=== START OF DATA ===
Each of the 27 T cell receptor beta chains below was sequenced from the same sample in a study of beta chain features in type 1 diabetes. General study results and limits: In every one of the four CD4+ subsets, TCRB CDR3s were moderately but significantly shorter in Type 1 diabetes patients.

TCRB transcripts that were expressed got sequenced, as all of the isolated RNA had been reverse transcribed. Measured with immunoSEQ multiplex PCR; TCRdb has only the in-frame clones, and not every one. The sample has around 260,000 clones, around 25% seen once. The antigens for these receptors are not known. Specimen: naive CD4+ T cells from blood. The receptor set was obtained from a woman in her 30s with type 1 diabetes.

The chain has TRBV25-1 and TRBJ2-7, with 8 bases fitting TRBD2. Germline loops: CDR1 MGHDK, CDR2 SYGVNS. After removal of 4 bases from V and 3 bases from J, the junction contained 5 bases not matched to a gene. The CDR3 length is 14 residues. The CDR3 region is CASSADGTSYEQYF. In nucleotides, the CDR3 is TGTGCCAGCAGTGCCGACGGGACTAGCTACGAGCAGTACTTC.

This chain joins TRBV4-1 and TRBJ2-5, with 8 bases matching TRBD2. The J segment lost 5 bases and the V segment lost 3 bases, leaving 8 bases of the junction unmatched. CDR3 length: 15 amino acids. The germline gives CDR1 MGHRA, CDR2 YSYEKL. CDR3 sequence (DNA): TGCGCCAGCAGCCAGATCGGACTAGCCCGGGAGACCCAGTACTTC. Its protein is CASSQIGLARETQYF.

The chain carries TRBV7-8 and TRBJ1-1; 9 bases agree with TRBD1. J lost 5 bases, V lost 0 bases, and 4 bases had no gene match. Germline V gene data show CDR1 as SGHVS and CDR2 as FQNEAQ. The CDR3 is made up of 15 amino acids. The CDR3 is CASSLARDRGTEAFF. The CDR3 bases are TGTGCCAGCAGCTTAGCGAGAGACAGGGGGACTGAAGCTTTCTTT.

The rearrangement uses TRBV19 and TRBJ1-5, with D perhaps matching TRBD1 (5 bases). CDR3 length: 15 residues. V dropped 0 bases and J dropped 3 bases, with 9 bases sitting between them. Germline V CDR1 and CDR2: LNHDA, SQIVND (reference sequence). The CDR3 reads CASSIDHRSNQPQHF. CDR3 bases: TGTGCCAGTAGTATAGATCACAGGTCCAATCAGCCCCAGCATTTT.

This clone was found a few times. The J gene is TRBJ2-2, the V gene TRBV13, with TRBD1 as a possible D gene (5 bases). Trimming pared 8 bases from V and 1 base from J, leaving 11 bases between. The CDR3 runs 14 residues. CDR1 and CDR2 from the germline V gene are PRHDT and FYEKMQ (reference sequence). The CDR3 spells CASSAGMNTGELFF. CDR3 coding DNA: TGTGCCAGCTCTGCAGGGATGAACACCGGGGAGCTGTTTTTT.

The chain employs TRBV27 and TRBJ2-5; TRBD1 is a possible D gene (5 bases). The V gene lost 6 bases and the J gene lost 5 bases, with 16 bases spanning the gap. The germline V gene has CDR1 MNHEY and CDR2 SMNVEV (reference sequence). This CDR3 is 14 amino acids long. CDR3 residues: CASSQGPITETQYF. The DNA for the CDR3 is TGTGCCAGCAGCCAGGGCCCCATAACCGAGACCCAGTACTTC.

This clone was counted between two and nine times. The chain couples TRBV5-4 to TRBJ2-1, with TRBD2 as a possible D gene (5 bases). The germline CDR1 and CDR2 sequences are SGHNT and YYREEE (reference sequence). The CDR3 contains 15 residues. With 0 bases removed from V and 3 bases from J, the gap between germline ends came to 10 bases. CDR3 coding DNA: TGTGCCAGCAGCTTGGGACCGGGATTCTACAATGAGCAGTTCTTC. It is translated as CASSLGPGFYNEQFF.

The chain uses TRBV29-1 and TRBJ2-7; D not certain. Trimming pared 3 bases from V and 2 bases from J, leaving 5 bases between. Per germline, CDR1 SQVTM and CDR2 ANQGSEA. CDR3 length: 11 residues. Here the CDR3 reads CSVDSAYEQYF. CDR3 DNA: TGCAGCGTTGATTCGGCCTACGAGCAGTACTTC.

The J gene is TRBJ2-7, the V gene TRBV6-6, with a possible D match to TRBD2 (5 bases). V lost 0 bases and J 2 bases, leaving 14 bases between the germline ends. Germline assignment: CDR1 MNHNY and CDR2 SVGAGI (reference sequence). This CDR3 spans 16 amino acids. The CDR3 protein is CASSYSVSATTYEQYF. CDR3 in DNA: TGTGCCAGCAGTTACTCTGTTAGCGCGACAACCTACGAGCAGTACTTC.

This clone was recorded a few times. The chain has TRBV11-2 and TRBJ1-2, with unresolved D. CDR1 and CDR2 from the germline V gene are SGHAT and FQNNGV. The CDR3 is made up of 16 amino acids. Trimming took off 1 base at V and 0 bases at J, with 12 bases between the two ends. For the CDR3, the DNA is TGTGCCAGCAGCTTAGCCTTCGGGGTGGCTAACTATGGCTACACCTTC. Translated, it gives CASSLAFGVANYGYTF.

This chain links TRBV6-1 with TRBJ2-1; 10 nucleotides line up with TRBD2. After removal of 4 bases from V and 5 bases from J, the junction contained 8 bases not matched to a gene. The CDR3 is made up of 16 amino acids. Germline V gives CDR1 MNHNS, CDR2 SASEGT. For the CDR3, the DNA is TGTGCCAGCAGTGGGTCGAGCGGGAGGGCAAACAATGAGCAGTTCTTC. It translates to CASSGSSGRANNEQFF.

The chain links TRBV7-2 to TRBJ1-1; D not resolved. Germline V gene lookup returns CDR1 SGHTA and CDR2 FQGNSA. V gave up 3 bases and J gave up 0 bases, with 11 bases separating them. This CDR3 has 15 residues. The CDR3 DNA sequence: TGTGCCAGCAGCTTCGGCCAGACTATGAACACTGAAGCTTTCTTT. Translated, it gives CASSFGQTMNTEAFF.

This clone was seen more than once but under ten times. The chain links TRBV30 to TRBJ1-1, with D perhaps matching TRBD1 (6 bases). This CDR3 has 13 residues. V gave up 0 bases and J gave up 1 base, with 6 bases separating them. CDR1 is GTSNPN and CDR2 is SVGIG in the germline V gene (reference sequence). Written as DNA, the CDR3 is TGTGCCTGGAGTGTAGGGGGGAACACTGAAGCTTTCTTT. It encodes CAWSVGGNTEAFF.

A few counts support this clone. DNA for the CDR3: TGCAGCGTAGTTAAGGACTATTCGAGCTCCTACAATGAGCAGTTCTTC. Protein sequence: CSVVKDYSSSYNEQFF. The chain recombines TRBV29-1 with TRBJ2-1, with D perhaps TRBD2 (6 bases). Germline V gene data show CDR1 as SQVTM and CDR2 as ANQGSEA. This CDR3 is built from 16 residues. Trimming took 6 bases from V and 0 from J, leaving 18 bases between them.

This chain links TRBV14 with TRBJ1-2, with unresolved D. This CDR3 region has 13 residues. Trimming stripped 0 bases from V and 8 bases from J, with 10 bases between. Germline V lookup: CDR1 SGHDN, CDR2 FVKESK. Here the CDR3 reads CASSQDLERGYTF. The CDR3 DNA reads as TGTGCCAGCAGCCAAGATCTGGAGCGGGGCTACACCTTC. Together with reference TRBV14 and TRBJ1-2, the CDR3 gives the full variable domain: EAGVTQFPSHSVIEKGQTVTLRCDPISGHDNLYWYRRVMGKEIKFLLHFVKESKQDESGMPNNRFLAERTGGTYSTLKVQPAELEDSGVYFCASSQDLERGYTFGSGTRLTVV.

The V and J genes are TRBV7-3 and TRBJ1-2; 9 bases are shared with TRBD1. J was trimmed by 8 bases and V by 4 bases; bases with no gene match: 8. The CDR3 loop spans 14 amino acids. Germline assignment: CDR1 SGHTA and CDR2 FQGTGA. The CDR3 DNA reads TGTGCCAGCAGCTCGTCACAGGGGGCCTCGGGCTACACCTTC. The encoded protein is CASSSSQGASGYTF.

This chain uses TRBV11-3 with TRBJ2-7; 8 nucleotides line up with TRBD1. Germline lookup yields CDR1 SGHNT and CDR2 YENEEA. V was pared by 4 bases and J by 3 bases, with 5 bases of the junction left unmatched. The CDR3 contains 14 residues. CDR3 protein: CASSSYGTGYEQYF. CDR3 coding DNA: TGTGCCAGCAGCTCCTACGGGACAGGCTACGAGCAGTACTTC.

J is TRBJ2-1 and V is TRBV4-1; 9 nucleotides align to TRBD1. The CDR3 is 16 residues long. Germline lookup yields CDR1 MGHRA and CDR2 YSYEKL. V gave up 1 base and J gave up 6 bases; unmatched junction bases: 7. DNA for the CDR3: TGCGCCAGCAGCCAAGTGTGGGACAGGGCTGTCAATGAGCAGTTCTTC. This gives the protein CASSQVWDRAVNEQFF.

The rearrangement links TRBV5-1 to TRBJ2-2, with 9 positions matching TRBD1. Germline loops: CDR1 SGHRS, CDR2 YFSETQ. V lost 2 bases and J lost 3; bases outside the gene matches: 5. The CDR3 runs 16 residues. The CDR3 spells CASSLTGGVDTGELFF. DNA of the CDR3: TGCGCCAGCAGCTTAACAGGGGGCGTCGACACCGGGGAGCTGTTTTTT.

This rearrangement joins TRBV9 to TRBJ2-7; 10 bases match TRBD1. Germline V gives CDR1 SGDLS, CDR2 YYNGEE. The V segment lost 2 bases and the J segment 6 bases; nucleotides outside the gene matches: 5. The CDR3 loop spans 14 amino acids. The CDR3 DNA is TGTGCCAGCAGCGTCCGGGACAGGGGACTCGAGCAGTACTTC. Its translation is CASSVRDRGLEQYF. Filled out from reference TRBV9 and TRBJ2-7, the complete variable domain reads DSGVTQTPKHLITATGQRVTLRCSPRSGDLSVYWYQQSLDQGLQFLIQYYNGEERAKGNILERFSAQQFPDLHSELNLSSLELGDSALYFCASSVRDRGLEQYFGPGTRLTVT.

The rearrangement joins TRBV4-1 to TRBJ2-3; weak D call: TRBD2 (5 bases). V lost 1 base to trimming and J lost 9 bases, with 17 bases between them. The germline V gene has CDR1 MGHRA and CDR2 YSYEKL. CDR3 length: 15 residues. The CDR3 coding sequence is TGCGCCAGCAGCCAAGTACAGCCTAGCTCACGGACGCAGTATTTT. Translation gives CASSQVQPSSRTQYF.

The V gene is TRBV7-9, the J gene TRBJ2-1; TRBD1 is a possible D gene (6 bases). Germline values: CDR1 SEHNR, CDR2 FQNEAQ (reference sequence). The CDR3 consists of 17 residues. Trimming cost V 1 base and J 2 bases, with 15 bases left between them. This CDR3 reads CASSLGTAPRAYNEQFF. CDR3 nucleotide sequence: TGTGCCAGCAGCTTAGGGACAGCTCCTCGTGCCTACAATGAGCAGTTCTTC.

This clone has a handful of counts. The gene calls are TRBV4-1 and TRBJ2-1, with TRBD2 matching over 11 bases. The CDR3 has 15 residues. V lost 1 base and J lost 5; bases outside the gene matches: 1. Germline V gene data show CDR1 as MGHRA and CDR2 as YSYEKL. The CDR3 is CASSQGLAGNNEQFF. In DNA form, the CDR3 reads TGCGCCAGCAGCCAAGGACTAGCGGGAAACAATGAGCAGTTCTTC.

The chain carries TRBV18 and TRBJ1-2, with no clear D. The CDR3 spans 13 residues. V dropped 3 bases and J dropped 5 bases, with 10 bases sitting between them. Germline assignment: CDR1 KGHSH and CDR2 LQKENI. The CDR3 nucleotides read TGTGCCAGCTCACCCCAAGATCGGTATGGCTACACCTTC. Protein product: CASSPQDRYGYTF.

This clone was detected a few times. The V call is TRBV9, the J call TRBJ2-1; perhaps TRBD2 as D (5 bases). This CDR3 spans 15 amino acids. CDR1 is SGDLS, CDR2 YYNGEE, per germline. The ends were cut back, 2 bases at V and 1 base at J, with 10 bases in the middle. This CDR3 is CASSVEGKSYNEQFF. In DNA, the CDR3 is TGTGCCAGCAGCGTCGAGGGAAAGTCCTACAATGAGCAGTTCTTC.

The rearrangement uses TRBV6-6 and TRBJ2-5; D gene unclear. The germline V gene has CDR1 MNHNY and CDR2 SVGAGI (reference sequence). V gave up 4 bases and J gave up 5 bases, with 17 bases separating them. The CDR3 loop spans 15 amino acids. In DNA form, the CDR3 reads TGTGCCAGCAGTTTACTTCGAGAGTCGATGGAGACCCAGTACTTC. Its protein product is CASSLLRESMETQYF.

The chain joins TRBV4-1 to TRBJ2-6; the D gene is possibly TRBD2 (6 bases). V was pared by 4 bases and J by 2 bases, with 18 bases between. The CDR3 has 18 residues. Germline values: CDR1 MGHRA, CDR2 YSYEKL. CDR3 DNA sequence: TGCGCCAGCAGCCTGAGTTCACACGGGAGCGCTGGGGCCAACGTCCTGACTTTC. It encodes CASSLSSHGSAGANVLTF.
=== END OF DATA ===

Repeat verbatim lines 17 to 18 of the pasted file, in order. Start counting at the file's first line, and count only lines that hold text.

This chain links TRBV14 with TRBJ1-2, with unresolved D. This CDR3 region has 13 residues. Trimming stripped 0 bases from V and 8 bases from J, with 10 bases between. Germline V lookup: CDR1 SGHDN, CDR2 FVKESK. Here the CDR3 reads CASSQDLERGYTF. The CDR3 DNA reads as TGTGCCAGCAGCCAAGATCTGGAGCGGGGCTACACCTTC. Together with reference TRBV14 and TRBJ1-2, the CDR3 gives the full variable domain: EAGVTQFPSHSVIEKGQTVTLRCDPISGHDNLYWYRRVMGKEIKFLLHFVKESKQDESGMPNNRFLAERTGGTYSTLKVQPAELEDSGVYFCASSQDLERGYTFGSGTRLTVV.

The V and J genes are TRBV7-3 and TRBJ1-2; 9 bases are shared with TRBD1. J was trimmed by 8 bases and V by 4 bases; bases with no gene match: 8. The CDR3 loop spans 14 amino acids. Germline assignment: CDR1 SGHTA and CDR2 FQGTGA. The CDR3 DNA reads TGTGCCAGCAGCTCGTCACAGGGGGCCTCGGGCTACACCTTC. The encoded protein is CASSSSQGASGYTF.